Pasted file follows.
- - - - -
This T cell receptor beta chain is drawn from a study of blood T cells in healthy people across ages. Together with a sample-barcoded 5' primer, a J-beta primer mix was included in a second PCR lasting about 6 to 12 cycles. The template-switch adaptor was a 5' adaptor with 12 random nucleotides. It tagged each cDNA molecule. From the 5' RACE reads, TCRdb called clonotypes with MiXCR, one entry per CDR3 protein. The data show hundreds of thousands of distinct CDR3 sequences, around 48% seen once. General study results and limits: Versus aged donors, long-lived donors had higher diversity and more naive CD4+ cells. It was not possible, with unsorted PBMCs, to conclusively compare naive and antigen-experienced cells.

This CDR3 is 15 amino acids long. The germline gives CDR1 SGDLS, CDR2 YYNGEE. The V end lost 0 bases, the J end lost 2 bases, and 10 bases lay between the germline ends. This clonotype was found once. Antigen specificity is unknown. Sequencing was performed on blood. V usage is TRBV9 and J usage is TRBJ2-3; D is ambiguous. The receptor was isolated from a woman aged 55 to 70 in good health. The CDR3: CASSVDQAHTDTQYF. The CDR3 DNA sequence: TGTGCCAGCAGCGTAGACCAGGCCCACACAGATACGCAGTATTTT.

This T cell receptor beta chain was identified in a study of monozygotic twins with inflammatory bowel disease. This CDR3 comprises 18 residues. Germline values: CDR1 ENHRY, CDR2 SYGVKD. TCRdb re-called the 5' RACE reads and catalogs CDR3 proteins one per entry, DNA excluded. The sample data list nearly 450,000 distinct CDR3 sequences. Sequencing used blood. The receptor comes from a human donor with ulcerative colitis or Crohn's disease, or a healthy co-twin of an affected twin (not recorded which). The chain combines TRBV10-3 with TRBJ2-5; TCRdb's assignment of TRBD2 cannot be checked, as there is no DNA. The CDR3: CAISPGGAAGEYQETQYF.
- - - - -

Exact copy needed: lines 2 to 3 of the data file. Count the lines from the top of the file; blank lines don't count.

This CDR3 is 15 amino acids long. The germline gives CDR1 SGDLS, CDR2 YYNGEE. The V end lost 0 bases, the J end lost 2 bases, and 10 bases lay between the germline ends. This clonotype was found once. Antigen specificity is unknown. Sequencing was performed on blood. V usage is TRBV9 and J usage is TRBJ2-3; D is ambiguous. The receptor was isolated from a woman aged 55 to 70 in good health. The CDR3: CASSVDQAHTDTQYF. The CDR3 DNA sequence: TGTGCCAGCAGCGTAGACCAGGCCCACACAGATACGCAGTATTTT.

This T cell receptor beta chain was identified in a study of monozygotic twins with inflammatory bowel disease. This CDR3 comprises 18 residues. Germline values: CDR1 ENHRY, CDR2 SYGVKD. TCRdb re-called the 5' RACE reads and catalogs CDR3 proteins one per entry, DNA excluded. The sample data list nearly 450,000 distinct CDR3 sequences. Sequencing used blood. The receptor comes from a human donor with ulcerative colitis or Crohn's disease, or a healthy co-twin of an affected twin (not recorded which). The chain combines TRBV10-3 with TRBJ2-5; TCRdb's assignment of TRBD2 cannot be checked, as there is no DNA. The CDR3: CAISPGGAAGEYQETQYF.